|Area served Worldwide|
Type of business Network Engineering
Number of employees 20
|Focus DNS, BIND, Internet, Kea|
Location Redwood City, California, U.S.
Key people Jeff Osborn (President)
Formerly called Internet Software Consortium
Founders Paul Vixie, Rick Adams, Carl Malamud
Similar Réseaux IP Européens Network, Linux Professional Institute, Asia‑Pacific Network Informatio, CompTIA, American Registry for Internet N
Internet Systems Consortium, Inc., also known as ISC, is a Delaware-registered, 501(c)(3) corporation that supports the infrastructure of the universal, self-organizing Internet by developing and maintaining core production-quality software, protocols, and operations. ISC has developed several key Internet technologies that enable the global Internet, including: BIND, ISC DHCP and Kea. Other software projects no longer in active development include OpenReg, and ISC AFTR (an implementation of an IPv4/IPv6 transition protocol based on Dual-Stack Lite).
- Open Source
- ISC license
- DNS root server
- Usenet moderators list
- Internet Domain Survey
ISC operates one of the 13 global authoritative DNS root servers, F-root.
Over the years a number of additional software systems were operated under ISC (for example: INN and Lynx) to better support the Internet's infrastructure. ISC also expanded their operational activities to include Internet hosting facilities for other open-source projects such as NetBSD, XFree86, kernel.org, secondary name-service (SNS) for more than 50 top-level domains, and a DNS OARC (Operations, Analysis and Research Center) for monitoring and reporting of the Internet's DNS.
ISC is actively involved in community design process; it authors and participates in the development of the IETF standards, including the production of managed open-source software used as a reference implementation of the DNS.
Originally the company was founded as the Internet Software Consortium, Inc. The founders included Paul Vixie, Rick Adams and Carl Malamud. The intention of this corporation was to be to continue the development of BIND software. The founders believed that it was necessary for BIND's maintenance and development be managed and funded by an independent organization. ISC was designated as a root name server operator by IANA, originally as NS.ISC.ORG and later as F.ROOT-SERVERS.NET.
In January 2004, ISC reorganized under the new name Internet Systems Consortium, Inc.
In July 2013, ISC spun off the Security Business Unit to Farsight Security, Inc. a new company started by ISC founder Paul Vixie.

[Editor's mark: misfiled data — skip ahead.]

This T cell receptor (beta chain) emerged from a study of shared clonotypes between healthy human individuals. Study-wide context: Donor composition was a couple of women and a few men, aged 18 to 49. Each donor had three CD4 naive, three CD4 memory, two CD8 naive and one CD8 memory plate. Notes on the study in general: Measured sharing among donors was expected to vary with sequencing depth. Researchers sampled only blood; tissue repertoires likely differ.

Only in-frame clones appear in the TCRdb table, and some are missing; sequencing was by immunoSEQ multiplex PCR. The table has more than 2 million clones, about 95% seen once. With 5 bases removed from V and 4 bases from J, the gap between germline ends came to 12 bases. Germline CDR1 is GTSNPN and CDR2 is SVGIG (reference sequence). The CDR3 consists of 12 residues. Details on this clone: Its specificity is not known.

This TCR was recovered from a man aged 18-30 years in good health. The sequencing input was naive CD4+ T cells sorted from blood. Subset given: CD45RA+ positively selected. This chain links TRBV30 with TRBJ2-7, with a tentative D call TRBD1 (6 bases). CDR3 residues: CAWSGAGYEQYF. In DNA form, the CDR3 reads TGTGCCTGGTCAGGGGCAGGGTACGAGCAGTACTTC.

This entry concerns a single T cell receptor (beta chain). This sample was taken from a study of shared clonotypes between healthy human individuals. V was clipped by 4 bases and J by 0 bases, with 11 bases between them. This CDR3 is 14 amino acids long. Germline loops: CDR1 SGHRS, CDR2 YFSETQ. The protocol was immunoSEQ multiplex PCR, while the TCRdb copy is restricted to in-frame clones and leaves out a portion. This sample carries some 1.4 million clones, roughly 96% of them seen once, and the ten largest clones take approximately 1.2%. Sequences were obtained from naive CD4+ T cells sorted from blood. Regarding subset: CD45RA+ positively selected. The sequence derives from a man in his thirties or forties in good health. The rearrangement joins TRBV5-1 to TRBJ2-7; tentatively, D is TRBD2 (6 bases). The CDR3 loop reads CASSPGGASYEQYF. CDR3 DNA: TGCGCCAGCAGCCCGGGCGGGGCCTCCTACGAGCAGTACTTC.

ISC develops and maintains open source networking software, including BIND and two DHCP implementations, ISC DHCP and Kea. ISC also distributes INN and several older, unmaintained projects. Some aspects of its software have, in the past, been developed by developers that are commercially employed by Nominum.
ISC developed and uses the ISC license which is functionally similar to the simplified BSD and MIT licenses. The ISC license is OpenBSD's preferred license for new code.
DNS root server
ISC operates the DNS "F" root server, the first such server to be distributed using anycast. In 2007 it was announced that ISC and ICANN would sign an agreement regarding the operation of F, the first such agreement made between ICANN and a root-server operator.
Usenet moderators list
ISC maintains and publishes (on ftp.isc.org) the central Usenet moderators list and relays for moderated groups so individual server operators don't have to track moderator changes.
Internet Domain Survey
The Internet Domain Survey searches the Domain Name System (DNS) to discover every Internet host. The survey began when only a few hundred hosts were Internet linked. The earliest published reports dated 1993 were performed by Network Wizards owner Mark K. Lottor. The Internet host count was 1,313,000 in January 1993 and 1,062,660,523 in the latest January 2017 survey.
ISC is the current sponsor and publisher with technical operations subcontracted to Network Wizards.
In 2017, ISC joined the Market for zero-day exploits. They sell the early notification of critical security vulnerabilities, before the vulnerability is made public. Now, intelligence agencies and cyber criminals can buy vulnerabilities without accessing darknet.